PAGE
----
Another sobering example is the case of Japanese fur sealing. Japan began intensive sealing operations in the 1890s, first harvesting the migratory fur seals that traveled along the Kuriles and through the Japan Sea, but later expanding the hunt to the rich seal rookeries of the Aleutians and Robben Island off Sakhalin. The rapid decline of the Pacific fur seal population was apparent by the early twentieth century, and the major sealing nations (the United States, Canada, Russia, Britain, and Japan) agreed in 1911 to an ambitious treaty that mandated strict kill quotas, with the goal of stabilizing seal populations and guaranteeing a sustainable sealing industry over the long term. The treaty proved remarkably and unexpectedly successful, and for almost three decades was a model of international cooperation in wildlife conservation. The signatories for the most part obeyed the provisions of the agreement, and the fur seal populations rebounded strongly. From the moment the treaty was signed, however, critics in Japan called for revisions that would allow for larger seal harvests. Owners of sealing ships were especially vocal, but fishermen also complained, asserting (wrongly, as scientists would later prove) that fur seals ate large quantities of valuable fish species, especially salmon. The chorus of discontent grew through the 1930s. Then, in October 1941, after the Japanese government had already burned most of its international bridges, Tokyo announced the unilateral abrogation of the 1911 Fur Seal Convention. No good statistics exist on how many fur seals Japanese hunters went on to slaughter during the war. During the late 1930s, Japan’s quota under the international treaty had been about three thousand seals a year; wartime estimates suggested that at least twice that many were taken annually after 1941 from coastal waters and that many more (perhaps as many as seventy thousand in total) were killed in the Robben Island breeding grounds. Indeed, by the end of the war, the Robben Island colony was devastated and, in just a few years, many of the ecological gains made in three decades of international cooperation were destroyed.44 The fur seals of the northwest Pacific were thus the unfortunate and largely forgotten victims of Japan’s wartime withdrawal from international diplomacy and the global economy.31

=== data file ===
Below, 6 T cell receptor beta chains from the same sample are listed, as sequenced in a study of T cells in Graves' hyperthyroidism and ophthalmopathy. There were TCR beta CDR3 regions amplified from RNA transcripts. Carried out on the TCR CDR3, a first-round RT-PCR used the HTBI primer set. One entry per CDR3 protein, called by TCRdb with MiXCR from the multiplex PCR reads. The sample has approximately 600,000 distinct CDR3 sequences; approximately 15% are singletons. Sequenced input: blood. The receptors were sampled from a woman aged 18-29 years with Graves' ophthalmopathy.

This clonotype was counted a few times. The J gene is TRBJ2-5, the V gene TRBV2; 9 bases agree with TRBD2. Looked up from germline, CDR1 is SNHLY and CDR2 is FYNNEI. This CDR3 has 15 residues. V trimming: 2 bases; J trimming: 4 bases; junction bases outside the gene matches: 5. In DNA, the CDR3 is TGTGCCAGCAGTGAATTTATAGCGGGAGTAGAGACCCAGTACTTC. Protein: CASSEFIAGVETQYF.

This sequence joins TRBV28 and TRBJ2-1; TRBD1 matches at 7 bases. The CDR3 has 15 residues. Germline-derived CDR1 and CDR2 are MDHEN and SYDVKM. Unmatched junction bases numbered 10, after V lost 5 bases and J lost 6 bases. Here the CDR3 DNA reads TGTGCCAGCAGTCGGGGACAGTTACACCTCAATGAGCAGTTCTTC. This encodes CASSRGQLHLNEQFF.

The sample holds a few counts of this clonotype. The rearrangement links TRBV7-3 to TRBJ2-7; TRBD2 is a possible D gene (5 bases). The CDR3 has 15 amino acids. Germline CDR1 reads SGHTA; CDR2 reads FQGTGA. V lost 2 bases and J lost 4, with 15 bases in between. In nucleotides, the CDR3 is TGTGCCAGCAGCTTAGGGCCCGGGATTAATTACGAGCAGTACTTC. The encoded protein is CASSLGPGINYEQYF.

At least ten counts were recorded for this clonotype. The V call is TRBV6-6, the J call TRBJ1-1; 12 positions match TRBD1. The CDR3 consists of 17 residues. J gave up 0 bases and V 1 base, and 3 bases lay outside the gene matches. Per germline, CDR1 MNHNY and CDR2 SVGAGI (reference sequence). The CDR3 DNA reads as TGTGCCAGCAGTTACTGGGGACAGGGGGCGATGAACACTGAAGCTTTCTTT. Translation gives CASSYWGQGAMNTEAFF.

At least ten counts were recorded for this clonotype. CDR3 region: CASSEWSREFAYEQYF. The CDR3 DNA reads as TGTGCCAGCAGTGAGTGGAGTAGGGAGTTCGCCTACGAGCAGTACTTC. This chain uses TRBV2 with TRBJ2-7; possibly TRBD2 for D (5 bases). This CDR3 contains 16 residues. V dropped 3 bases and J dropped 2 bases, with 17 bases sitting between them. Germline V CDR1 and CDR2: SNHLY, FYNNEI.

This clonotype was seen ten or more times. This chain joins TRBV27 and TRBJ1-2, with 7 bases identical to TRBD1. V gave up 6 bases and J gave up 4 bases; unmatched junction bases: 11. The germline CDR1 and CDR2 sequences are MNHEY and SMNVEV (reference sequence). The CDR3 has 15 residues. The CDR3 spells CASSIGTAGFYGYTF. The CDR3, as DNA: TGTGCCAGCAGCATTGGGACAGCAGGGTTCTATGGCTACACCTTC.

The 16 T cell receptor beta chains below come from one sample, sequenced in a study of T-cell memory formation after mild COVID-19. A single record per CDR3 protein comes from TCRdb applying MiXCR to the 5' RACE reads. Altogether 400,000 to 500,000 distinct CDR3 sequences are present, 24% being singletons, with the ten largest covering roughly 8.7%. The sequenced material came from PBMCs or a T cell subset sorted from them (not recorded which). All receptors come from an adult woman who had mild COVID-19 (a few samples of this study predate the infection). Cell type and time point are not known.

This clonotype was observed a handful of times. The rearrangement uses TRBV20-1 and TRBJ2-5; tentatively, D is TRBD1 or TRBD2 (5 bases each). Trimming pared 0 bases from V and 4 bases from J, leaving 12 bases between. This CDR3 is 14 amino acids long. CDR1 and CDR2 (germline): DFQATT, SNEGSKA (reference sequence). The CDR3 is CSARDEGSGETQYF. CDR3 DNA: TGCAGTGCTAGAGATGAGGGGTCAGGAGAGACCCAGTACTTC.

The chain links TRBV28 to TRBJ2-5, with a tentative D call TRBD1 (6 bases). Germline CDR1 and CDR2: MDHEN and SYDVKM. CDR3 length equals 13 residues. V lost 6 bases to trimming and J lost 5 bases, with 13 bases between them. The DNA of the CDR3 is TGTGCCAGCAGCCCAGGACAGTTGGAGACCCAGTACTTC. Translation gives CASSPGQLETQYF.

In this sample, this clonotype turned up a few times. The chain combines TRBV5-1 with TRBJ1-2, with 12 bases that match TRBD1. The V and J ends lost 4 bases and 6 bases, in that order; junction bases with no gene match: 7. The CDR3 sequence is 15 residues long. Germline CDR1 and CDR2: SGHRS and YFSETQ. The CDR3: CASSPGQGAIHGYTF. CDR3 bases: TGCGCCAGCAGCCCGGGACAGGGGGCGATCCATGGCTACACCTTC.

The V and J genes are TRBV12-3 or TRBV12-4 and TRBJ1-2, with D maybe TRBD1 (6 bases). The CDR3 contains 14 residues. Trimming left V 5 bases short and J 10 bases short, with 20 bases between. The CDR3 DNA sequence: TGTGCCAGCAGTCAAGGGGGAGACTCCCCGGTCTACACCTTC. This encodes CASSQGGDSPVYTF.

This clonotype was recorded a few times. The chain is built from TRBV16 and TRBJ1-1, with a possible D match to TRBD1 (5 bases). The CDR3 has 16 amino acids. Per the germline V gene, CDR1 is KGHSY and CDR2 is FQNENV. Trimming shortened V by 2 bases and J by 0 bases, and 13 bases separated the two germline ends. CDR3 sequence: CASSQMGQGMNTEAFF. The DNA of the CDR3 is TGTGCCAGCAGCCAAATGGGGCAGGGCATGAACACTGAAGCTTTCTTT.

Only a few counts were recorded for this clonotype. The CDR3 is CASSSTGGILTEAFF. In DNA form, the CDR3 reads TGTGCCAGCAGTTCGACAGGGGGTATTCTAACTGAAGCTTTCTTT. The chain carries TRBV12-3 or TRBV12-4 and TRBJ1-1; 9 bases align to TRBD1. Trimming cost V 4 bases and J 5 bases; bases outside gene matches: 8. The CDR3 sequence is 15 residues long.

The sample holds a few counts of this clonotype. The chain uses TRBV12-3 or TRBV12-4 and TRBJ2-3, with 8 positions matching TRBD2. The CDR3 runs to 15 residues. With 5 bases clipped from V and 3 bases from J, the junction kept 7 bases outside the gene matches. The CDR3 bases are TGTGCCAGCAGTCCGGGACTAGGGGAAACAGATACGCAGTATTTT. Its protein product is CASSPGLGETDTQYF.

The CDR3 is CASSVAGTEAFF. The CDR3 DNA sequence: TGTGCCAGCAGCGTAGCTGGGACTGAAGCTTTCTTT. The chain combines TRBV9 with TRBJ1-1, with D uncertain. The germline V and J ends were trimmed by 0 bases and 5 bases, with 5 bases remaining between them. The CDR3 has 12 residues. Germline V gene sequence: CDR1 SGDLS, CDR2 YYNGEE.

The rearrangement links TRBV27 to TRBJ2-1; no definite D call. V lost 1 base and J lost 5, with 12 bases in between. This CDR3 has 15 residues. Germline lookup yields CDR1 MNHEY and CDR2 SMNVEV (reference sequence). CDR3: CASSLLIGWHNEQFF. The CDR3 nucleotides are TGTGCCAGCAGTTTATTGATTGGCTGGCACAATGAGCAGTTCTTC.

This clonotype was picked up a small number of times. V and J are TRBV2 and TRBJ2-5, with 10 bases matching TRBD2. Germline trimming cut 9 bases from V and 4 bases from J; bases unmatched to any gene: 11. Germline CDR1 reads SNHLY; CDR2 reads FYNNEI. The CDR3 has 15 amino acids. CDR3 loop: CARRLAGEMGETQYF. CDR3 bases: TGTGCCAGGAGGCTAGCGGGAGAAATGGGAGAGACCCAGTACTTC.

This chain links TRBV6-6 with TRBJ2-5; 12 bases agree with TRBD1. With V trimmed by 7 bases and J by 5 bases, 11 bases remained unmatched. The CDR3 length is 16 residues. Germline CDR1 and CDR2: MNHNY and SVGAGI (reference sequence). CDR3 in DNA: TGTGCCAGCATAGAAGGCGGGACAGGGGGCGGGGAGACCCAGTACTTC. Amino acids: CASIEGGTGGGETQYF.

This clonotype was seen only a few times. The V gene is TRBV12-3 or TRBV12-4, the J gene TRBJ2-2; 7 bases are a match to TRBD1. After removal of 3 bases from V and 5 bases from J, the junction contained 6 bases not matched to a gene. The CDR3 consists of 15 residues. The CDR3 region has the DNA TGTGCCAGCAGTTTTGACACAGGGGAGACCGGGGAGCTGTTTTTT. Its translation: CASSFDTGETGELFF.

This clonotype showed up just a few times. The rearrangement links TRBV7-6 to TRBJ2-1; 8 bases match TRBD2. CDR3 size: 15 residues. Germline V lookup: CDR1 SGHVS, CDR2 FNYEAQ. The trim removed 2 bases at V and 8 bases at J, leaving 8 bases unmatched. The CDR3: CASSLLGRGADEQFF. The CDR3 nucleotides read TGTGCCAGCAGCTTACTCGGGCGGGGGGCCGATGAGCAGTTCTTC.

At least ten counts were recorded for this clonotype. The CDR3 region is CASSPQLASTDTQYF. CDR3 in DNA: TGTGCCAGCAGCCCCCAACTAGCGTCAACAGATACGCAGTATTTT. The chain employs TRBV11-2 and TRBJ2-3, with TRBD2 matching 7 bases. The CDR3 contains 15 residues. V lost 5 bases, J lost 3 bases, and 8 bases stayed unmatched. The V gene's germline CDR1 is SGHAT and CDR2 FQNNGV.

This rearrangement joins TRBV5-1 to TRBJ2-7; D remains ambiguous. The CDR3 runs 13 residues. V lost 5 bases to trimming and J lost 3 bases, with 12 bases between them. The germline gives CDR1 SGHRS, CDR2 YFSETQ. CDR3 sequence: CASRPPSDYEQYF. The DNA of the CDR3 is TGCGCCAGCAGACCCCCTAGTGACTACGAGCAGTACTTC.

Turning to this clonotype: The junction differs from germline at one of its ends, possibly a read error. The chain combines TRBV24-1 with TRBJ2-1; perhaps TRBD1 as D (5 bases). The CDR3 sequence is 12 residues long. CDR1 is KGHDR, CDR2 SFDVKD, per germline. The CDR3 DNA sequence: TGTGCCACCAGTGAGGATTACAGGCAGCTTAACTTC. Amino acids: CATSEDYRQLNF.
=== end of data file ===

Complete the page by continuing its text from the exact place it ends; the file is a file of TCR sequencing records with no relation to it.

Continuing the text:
AS THIS brief survey has suggested, the environmental consequences of World War II in Japan were profound, pervasive, and unpredictable. The war was undeniably extremely damaging to the Japanese environment. Human beings suffered terribly, as did songbird populations, old-growth forests, fur seal colonies, and fragile watersheds. Yet casually assuming that the Second World War was as dismal a “dark valley” for Japan’s natural environment as it was for the Japanese people is erroneous. The war was not an unmitigated disaster for Japan’s environment. Fish stocks swelled, alternate fuel research flourished, and the soot-belching smokestacks of many Japanese factories were bombed into prolonged inactivity. Although one might hesitate in borrowing John Dower’s phrase and christening the Pacific conflict a “useful war” for Japan’s environment, one can hardly deny that the war’s environmental impact was uneven, contradictory, and often equivocal.4532